Journalists reporting in countries including Belarus and the Maldives tell us their quest for trustworthy sources of national information are almost impossible to find as their governments refuse to respond to media requests or release untrue information. Officials also use smear tactics to undermine reporters’ reputations, so their accurate journalism is not believed. Governments know that by keeping information from the media they hamper a journalist’s ability to report, and in doing so may keep a scandal from the public. If facts and data didn’t make a difference, those governments would have no reason to restrict access.

Freedom to access information goes hand in hand with freedom of the media and academic freedom in creating an open democratic society. But at Index, we constantly see signs of governments, and others, trying to prevent both access to facts and to suppress writing about inconvenient truths.

In this issue of the magazine, we explore all aspects of this struggle to balance facts and emotion, the quest to find the truth, how we are influenced, and why arguments, debates and discussions are so vital.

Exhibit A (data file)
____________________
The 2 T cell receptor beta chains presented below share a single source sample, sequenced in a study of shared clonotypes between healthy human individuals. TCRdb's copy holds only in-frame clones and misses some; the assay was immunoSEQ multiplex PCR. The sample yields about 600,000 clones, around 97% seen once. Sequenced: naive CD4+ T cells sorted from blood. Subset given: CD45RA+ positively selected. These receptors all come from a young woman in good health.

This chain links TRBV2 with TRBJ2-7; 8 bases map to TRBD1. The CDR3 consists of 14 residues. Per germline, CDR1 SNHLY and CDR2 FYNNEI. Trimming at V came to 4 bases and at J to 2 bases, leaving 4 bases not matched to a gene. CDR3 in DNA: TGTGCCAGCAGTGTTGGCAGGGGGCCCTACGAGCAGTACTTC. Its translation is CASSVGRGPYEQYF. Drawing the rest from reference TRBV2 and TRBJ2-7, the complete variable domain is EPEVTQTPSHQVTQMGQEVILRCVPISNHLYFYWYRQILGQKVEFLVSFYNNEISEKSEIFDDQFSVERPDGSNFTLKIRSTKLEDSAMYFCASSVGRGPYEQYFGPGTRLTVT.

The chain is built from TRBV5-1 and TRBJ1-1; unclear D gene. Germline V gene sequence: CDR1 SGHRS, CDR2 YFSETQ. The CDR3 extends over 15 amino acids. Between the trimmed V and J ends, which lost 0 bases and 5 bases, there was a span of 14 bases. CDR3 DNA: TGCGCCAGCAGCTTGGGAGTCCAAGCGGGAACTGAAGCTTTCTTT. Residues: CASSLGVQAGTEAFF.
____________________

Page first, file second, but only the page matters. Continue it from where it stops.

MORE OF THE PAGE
There’s lots to read, from Julian Baggini’s piece (p24) on why people might fear a disagreement to tips on how to have an argument from Timandra Harkness (p31). Then there’s Martin Rowson’s Stripsearch cartoon (p26). Our interview with British TV presenter Evan Davis discusses whether lies tend to be found out over time, and the likelihood that people will select facts that support their political position.

What’s it like to be a scientist in the USA right now? Michael Halpern from the Union of Concerned Scientists in the USA says scientists are suddenly getting active to push back against a political climate attempting to take the factfile away from important government departments.